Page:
For this obstacle we had the group work as a team to destroy all the black balloons, "bombs," as fast as possible. This was good in that it was a bit of a lesson in problem solving, but bad in that the bigger and more athletic kids naturally took over. As a former non-athletic kid, I could feel the smaller kids' frustration here. Luckily, the smaller kids had two super hero librarians to make sure that everyone had a fair shot and that wound up being just fine. There were 12 "bombs" to destroy and in general, I think the kids really enjoyed the challenge of destroying them by stepping on them, pushing them up into corners of things, and, as seen below, sitting on them. They were excited and giggling throughout this whole obstacle and I was really impressed with their unabashed ability to pop balloons with all their might, as opposed to cautiously slicing the bottom with a scissor while holding it as far away from them as some non-athletic librarians may do.

5. The Super Drill

The Super Drill was our take on football's Tire Drill. We used pool noodles taped into circles instead of tires so there'd be less height to leap and less chance of injury (also, they're cheaper). The kids enjoyed hopping through the circles in different ways. This was a quick one to set up, made no mess, and the kids enjoyed it--a win all around. Plus, if we ever do this program again, the noodles are already taped.

6. The Laser Maze

I have been looking for an excuse to do a masking tape Laser Maze for probably two years now. It's a little bit of a challenge to set up because it has to be done in a hallway or other narrow area, but it's every bit as fun as it looks--I tried it! (Sidenote: If no hallway is available, you could probably improvise by attaching the lines of tape between a wall and a row of chairs but I think it'd be restrictive, height-wise, so a hallway is best if you've got one.)

The one problem we had here was that, by the time we got to the Laser Maze, some of the tape had fallen down. Next time, I'd use a stronger tape, possibly book tape or duct tape to attach the red masking tape to the walls. Luckily, the kids didn't care at all and had a good time going through anyway. So did the non-athletic librarians.

7. Target Practice

This was an easy and fun obstacle because we already owned this Tar Grip Toss Game from S&S. We had the kids stand in one of the pool noodles from the Super Drill above and toss 3 tennis balls each. They liked this and probably could have kept tossing for a while if there wasn't the incredibly tempting next obstacle...

8. Lava Pit Crossing

Throughout the entire program the kids were asking us what the pool, "lava pit," was filled with. Like, no matter what we were doing, their attention kept going back to the lava pit. Over and over we told them it was hot lava but eventually they deduced that it couldn't be hot lava because then, if they burned themselves, we'd get fired. This was probably true. So then we told them it was cold lava, but one of the kids said, "No, because when lava gets cold it turns into rock." Hm. So it stayed a mystery because telling them the truth would kill the magic; it was water with pool dye for color and Alka-seltzer tablets for fizz. We set this one up by first filling the pool*, then using a wood board from Home Depot attached with Gorilla Tape to two stools we had in the library already. The board was pretty wide, so walking across was pretty un-challenging, but I think the kids enjoyed it anyway since it hovered over the mysterious, red liquid lurking below.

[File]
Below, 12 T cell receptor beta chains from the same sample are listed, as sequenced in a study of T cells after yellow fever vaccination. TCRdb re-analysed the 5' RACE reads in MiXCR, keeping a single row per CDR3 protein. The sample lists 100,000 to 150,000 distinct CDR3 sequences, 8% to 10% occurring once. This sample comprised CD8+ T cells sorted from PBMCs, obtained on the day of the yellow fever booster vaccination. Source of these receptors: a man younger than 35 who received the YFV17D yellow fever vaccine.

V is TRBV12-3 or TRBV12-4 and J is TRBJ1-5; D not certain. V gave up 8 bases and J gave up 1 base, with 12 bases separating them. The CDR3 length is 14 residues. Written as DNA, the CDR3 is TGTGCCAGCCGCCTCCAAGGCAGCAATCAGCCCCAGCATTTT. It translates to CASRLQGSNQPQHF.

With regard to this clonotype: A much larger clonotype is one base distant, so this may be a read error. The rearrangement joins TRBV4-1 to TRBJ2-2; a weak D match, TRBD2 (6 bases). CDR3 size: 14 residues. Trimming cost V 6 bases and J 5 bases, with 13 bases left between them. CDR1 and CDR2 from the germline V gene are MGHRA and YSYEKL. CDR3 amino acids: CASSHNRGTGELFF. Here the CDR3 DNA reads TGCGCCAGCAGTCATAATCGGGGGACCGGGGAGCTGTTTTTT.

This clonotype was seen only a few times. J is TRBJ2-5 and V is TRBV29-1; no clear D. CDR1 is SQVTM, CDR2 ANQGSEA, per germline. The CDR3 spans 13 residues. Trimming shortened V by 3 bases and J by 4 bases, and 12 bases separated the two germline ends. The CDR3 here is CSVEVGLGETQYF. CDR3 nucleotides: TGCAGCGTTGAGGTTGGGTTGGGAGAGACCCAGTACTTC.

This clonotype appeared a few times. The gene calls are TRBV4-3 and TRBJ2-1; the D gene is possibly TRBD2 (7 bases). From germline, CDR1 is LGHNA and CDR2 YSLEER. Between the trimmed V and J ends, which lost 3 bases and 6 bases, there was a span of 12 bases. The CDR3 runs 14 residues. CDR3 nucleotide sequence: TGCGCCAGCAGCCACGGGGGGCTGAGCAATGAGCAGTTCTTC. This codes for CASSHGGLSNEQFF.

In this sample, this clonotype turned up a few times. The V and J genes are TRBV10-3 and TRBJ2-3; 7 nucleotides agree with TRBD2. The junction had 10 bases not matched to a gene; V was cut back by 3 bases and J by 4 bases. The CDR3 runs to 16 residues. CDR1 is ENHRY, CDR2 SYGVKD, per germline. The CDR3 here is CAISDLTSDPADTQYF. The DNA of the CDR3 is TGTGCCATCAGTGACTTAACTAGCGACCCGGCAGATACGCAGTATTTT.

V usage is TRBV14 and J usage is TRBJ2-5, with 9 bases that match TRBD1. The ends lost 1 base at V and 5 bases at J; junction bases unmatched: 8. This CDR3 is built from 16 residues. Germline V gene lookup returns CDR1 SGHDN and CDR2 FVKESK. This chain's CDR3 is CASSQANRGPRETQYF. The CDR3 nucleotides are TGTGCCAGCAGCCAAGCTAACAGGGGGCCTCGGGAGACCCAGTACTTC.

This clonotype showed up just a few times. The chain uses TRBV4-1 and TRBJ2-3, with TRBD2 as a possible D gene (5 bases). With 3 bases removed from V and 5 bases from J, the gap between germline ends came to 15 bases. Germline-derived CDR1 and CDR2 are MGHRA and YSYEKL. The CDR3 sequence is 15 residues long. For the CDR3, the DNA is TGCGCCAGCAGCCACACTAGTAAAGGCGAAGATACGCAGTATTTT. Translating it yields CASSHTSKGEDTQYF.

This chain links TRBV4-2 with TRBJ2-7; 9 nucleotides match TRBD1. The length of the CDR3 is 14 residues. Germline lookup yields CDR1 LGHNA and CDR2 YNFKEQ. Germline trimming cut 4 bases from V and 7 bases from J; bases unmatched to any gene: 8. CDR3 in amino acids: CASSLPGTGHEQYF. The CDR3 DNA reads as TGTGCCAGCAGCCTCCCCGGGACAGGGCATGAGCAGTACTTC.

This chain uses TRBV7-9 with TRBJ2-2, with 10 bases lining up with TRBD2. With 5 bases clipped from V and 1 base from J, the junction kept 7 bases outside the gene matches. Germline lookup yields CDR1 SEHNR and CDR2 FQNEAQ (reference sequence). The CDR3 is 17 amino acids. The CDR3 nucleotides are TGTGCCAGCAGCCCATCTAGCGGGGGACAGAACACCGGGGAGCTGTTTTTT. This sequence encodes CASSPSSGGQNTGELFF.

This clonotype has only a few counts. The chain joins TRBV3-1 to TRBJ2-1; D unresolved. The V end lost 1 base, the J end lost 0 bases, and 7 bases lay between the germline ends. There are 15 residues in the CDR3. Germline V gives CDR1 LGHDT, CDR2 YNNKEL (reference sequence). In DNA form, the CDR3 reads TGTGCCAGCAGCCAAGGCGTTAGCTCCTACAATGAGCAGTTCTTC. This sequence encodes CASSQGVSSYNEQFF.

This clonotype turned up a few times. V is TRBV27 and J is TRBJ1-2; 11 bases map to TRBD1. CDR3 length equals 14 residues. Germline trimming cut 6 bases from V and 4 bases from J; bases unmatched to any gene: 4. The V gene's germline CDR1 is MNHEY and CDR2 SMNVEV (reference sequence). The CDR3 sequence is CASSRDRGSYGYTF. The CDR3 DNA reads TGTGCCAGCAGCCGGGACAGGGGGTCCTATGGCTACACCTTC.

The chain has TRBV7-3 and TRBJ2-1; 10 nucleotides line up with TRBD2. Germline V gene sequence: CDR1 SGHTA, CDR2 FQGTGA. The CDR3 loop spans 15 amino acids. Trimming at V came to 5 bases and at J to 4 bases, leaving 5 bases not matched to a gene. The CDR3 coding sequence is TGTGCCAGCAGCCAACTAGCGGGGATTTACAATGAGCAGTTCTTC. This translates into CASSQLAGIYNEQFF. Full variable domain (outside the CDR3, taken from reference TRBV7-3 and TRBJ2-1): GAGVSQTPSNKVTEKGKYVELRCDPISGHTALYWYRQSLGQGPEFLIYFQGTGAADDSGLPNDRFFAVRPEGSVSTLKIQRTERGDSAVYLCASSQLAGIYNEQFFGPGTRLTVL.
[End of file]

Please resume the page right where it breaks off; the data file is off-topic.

*Sidenote: When we filled up the lava pit initially, we used a 3-gallon water bottle from a water cooler, dumped it in, and refilled it 4 or 5 times. We had some help from our Maintenance Department, mostly just because we were in a hurry, but overall, filling the pool wasn't a tough job. Emptying it, however, was a whole other challenge. We couldn't figure out how to do it without spilling water (red water) all over the place. So we wound up asking Maintenance to use their mop bucket and somehow, they emptied the lava pit and it didn't even take that long. They're really amazing sometimes.

After the eight obstacles, we had water bottles ready at the Hydration Station, which a kids few took and a few kids didn't. Then last, we ended the program with some cape decorating. The capes were made of garbage bags (found on Our Life in Action) and the kids decorated them with different kinds of tape, scissors, and sheets of foam. Then we trimmed the capes to fit each child correctly and attached them around their necks with Velcro. They had become official super heroes! Even though these were made at the very end of the program, it still allowed the kids to go home with one more thing and also, it looked cute in our group photo.

What worked best: The Brick Smash, Ring of Fire, and Laser Maze were definitely the three most fun obstacles of the day. If we do this program again in the future, I would do those three obstacles again exactly as they were. And I'd probably not change the Target Practice or Lava Pit Crossing either really.

What worked least: The kids were a little bonkers by the end of the program because, well, how could they not be? After doing things like popping balloons and diving through a hula-hoop onto an air mattress, what could we really expect? While yes, this program was one hype-up after another, I think that if we ever do it again, I'd want to do it as a family program, so more kids of different age ranges could be included but their parents would be there to keep them in check. This would help keep the crazy down, I think.